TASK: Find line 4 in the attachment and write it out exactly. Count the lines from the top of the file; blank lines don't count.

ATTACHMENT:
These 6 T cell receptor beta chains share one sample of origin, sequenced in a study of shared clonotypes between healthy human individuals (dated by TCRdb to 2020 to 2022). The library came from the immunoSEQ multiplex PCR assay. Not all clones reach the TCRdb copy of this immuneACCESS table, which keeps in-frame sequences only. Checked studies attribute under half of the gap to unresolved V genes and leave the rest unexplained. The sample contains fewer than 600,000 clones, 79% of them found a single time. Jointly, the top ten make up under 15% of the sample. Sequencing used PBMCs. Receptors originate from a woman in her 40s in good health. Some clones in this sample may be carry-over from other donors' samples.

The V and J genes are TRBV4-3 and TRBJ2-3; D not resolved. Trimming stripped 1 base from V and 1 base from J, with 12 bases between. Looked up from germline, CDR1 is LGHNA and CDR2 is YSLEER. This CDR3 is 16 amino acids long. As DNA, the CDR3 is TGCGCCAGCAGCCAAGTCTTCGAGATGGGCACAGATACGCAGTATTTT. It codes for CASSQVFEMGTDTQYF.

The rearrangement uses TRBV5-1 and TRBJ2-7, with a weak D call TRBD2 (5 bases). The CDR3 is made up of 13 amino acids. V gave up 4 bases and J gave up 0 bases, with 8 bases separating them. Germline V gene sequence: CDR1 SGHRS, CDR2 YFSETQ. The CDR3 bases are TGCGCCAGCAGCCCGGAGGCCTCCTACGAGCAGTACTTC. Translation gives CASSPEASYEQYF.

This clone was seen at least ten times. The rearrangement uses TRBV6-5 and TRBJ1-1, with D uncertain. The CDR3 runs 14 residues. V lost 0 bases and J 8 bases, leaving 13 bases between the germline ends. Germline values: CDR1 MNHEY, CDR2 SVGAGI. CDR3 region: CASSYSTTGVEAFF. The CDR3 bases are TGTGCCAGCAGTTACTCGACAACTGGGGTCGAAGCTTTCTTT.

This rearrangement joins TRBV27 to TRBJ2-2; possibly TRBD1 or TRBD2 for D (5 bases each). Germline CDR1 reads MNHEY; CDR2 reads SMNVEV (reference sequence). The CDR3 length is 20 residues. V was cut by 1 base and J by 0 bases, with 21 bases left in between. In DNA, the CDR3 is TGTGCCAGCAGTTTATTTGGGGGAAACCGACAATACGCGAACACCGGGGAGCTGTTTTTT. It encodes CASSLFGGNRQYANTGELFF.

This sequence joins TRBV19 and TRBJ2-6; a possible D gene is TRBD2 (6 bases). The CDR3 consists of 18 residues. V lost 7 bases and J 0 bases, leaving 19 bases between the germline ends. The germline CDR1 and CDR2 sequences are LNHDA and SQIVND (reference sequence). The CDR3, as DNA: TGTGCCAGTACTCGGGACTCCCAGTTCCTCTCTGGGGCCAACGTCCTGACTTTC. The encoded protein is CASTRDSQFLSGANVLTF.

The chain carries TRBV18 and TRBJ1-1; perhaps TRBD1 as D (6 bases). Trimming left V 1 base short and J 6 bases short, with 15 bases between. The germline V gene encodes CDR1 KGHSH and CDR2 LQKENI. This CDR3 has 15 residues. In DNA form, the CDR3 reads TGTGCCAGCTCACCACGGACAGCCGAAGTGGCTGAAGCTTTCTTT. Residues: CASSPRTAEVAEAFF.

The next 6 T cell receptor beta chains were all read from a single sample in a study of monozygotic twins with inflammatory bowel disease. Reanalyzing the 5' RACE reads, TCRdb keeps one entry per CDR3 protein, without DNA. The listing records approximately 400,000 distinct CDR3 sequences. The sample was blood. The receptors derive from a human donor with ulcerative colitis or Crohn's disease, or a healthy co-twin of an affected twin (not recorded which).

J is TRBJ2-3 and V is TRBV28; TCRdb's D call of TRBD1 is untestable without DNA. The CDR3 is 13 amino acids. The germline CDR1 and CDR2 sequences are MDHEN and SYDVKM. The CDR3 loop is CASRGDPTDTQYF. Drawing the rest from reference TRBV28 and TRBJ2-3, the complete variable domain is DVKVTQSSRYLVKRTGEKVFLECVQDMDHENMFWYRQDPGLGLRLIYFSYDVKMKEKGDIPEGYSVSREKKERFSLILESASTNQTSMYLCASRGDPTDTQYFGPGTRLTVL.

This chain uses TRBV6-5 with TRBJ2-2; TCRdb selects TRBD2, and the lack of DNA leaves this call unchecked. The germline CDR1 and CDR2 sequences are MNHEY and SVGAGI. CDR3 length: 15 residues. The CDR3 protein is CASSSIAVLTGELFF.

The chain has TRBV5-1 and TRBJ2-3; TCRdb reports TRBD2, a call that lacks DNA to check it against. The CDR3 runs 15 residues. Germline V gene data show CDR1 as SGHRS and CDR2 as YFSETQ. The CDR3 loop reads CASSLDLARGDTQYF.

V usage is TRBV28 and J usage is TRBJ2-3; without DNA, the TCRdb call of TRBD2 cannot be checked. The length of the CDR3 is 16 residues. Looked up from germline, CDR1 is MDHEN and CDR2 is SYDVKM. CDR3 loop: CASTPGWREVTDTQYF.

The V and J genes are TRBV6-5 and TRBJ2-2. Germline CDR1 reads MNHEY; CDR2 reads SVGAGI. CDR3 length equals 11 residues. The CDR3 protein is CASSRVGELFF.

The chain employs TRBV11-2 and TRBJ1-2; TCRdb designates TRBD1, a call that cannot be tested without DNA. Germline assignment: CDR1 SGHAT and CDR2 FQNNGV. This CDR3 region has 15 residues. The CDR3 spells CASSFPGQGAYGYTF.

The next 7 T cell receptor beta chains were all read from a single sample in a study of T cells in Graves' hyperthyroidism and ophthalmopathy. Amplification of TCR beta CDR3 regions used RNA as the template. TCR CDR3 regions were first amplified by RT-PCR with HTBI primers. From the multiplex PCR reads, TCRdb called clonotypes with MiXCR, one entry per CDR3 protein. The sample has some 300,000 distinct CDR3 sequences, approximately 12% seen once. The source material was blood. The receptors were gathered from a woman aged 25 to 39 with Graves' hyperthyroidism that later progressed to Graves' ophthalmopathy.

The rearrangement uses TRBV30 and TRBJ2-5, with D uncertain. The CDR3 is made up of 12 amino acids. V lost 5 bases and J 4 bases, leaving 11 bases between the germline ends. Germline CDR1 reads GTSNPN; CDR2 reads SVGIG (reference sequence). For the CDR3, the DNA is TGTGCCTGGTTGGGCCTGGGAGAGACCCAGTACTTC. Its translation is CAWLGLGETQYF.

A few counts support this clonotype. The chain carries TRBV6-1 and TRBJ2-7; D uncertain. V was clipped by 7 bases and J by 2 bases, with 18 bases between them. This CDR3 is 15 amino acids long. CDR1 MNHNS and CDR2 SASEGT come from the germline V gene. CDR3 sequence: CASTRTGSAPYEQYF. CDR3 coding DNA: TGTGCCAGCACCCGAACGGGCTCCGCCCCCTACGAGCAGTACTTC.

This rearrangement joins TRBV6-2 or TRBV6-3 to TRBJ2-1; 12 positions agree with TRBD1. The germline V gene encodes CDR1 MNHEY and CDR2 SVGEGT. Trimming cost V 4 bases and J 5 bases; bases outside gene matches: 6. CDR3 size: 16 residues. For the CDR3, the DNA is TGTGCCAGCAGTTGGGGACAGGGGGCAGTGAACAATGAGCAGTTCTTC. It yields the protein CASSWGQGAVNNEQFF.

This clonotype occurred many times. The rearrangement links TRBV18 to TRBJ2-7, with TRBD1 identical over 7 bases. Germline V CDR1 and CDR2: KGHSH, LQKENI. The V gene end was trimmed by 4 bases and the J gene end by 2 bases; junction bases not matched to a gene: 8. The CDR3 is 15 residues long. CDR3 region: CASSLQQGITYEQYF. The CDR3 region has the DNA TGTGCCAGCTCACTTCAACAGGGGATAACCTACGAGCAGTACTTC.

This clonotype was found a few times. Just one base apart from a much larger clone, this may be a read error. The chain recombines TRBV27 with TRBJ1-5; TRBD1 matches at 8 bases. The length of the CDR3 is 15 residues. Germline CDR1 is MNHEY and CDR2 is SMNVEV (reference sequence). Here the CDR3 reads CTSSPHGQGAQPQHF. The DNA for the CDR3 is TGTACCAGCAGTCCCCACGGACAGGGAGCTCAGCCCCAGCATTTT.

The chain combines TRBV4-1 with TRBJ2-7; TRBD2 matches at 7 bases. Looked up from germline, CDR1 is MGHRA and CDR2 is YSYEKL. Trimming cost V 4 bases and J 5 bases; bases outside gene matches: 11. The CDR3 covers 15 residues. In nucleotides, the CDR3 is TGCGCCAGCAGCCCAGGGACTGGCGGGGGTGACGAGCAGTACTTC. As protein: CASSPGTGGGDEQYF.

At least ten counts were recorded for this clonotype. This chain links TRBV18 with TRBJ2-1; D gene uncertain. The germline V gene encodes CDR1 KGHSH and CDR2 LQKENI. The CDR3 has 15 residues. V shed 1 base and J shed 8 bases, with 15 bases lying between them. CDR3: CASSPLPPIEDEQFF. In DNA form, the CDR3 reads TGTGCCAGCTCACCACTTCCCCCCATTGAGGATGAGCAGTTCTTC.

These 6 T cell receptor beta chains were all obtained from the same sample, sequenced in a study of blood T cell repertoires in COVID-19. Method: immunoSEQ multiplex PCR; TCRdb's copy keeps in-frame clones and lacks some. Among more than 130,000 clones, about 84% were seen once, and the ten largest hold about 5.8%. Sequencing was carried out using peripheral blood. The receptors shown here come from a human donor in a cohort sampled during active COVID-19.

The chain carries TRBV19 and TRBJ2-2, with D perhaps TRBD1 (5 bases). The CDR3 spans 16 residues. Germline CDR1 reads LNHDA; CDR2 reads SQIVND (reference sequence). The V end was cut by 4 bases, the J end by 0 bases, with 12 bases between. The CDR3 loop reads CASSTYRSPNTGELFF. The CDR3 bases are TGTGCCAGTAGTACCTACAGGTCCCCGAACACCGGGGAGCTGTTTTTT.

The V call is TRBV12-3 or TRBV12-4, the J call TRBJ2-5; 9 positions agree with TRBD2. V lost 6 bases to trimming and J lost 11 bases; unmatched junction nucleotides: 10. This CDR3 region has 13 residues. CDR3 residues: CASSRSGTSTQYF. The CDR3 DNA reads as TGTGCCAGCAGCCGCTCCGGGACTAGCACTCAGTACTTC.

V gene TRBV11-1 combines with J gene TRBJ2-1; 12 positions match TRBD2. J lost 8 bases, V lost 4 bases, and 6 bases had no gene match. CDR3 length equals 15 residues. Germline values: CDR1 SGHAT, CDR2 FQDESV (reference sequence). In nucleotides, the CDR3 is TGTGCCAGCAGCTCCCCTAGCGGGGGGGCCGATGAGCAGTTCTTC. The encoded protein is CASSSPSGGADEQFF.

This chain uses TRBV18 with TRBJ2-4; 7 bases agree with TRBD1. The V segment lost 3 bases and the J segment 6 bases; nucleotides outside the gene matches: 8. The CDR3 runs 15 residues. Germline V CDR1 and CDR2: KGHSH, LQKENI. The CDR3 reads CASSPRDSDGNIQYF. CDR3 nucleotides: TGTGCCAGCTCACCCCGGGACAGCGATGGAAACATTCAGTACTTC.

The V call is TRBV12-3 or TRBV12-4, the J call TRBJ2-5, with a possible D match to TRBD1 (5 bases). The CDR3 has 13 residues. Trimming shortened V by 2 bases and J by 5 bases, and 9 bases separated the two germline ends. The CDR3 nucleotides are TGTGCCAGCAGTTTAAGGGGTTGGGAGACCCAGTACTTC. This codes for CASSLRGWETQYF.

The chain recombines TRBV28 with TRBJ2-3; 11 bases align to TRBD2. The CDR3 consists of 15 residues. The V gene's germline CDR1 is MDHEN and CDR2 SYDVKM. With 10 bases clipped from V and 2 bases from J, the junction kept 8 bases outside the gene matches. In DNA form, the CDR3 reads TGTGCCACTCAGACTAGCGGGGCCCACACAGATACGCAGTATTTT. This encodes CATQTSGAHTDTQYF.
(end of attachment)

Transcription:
This clone was seen at least ten times. The rearrangement uses TRBV6-5 and TRBJ1-1, with D uncertain. The CDR3 runs 14 residues. V lost 0 bases and J 8 bases, leaving 13 bases between the germline ends. Germline values: CDR1 MNHEY, CDR2 SVGAGI. CDR3 region: CASSYSTTGVEAFF. The CDR3 bases are TGTGCCAGCAGTTACTCGACAACTGGGGTCGAAGCTTTCTTT.